My first year of sixth form was a rough year for me – my low mental health was triggered by a traumatic incident in which I had a knife pulled me on my way home from school in a case of mistaken identity.
Following the incident, I felt a kind of vulnerability which was entirely new to me and this evolved into a few weeks of feeling anxious most of the time – it affected my sleep, my ability to think rationally and my physical health. I believe I am fortunate because there was something within me that told me I had to talk to somebody about this, a kind of instinct to get support. I spoke to a teacher I knew well, my Head of Sixth Form, and he was enormously understanding. He handled my need to speak to him but fear of entirely opening up – stemming from a kind of dread that I might cry in front of him – with superb insight and just the right amount of encouragement. He suggested that I start to see the Sixth Form Pastoral Manager, and I owe her an awful lot because she was always there when I needed to talk, which I did at least weekly.
Despite the support I was now receiving, my mental health was deteriorating, and I was struggling with low mood and intrusive and suicidal thoughts. I remember one day when I woke up feeling entirely numb, and recognising the urgency, the Pastoral Manager facilitated external help for me to get better.
My dad said once that he could immediately tell when I was sinking into a bad state – when the dark cloud was descending. I would become irritable, would lose my sense of humour and would barely communicate with my sisters at the dinner table. It was like they weren’t there. I could tell too – I got a feeling in my stomach, the kind you get when you are really dreading something, and there was a sort of cloudiness in my mind which I can’t quite describe.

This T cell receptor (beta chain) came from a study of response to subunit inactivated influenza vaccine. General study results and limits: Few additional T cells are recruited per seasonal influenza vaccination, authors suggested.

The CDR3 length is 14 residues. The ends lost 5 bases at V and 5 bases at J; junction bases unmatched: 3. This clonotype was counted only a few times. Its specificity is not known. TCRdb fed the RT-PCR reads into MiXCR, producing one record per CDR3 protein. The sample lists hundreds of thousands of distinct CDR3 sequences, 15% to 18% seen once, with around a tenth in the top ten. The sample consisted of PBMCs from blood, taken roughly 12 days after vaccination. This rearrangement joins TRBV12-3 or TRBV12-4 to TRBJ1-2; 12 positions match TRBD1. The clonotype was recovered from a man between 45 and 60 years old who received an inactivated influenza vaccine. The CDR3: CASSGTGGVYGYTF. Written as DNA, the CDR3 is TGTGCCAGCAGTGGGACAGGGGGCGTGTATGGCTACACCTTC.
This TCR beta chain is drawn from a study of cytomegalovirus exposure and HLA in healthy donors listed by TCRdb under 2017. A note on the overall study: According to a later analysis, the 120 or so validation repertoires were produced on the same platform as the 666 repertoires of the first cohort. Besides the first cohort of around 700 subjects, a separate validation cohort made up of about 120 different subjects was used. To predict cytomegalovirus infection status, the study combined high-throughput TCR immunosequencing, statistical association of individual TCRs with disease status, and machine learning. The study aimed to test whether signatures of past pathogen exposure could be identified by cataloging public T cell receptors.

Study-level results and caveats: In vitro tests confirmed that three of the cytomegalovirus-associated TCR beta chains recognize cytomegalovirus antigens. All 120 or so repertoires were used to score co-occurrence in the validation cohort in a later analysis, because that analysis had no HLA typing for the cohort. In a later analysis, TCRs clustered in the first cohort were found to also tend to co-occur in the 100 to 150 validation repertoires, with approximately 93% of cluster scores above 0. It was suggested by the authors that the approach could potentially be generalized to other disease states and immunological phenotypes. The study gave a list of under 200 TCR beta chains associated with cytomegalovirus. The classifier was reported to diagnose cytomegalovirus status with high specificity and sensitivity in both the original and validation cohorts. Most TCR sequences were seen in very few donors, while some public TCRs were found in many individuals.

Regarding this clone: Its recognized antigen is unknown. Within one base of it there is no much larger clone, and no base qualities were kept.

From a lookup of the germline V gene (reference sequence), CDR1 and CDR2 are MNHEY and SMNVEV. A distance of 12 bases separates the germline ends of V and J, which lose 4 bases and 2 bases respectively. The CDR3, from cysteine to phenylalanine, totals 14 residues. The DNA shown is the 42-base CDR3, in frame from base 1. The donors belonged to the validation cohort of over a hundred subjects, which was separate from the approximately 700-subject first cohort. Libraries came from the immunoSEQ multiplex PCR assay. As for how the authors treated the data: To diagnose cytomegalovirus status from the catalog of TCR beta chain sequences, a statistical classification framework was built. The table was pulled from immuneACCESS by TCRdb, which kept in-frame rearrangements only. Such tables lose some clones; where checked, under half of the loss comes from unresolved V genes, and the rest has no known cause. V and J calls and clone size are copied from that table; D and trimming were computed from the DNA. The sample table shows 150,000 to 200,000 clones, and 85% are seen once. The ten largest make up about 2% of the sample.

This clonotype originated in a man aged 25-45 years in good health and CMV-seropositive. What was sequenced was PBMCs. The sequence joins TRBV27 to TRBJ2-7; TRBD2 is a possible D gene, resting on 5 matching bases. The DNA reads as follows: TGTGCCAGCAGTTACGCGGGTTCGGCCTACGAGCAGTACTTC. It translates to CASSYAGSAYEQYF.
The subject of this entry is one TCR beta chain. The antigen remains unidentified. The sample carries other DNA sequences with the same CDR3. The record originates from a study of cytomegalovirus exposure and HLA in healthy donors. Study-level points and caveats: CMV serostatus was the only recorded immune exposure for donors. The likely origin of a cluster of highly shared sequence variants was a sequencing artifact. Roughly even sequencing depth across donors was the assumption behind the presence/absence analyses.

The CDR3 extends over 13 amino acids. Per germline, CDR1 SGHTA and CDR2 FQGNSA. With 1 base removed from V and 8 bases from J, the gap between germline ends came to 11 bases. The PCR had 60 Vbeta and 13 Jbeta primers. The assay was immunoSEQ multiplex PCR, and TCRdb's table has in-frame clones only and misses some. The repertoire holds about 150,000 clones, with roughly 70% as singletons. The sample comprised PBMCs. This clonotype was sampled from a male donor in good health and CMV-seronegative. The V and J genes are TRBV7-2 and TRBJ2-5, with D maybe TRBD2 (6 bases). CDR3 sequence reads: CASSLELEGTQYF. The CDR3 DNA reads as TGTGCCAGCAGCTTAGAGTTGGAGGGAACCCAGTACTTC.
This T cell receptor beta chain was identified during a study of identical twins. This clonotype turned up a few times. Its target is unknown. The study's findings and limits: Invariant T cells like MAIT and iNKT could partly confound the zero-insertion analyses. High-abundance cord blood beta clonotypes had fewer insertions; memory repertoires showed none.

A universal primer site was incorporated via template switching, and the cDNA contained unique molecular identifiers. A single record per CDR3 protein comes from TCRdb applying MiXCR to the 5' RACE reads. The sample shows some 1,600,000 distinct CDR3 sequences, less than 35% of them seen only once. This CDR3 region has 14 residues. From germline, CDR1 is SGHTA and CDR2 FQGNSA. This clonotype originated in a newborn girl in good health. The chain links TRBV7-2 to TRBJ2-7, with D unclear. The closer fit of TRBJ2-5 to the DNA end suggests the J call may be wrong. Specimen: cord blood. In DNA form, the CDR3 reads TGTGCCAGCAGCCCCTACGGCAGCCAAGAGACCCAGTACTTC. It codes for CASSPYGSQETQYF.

I was extremely fortunate because I got on really well with my therapist, and she was consistently focused on what was best for me. The instinct to get help kicked in again when trying to access this therapy – I was very open and honest with my GP, I didn’t play anything down and I think that was crucial for getting extra support.
Difficult though it was to remember in those times of low mood that the feeling was of course temporary, I knew how I could try to assuage it – walking the dogs, playing the guitar and going out on my bike helped. There were also a few people whom I knew I could call or ask to meet if I needed to. I found that listening to people philosophise about their experiences – be it Andrew Solomon, Robin Williams, Alain de Botton or the contributors to the first Boys in Mind film, A letter to my younger self – helped me learn to accept that everybody experiences adversity in life but it is possible to grow as a result of this, to become more resilient and more compassionate.
In retrospect, I am happy with, and quite proud of, how I have changed as a result of my experiences. Getting involved in Boys in Mind has been one of the best things I have ever done, and this wouldn’t have happened otherwise. I am thankful to have been able to support my peers and I have made some really close friends because of my ability to express my own vulnerability and understand others’. To quote Bob Dylan, it’s “strange how people who suffer together have stronger connections than people who are most content.”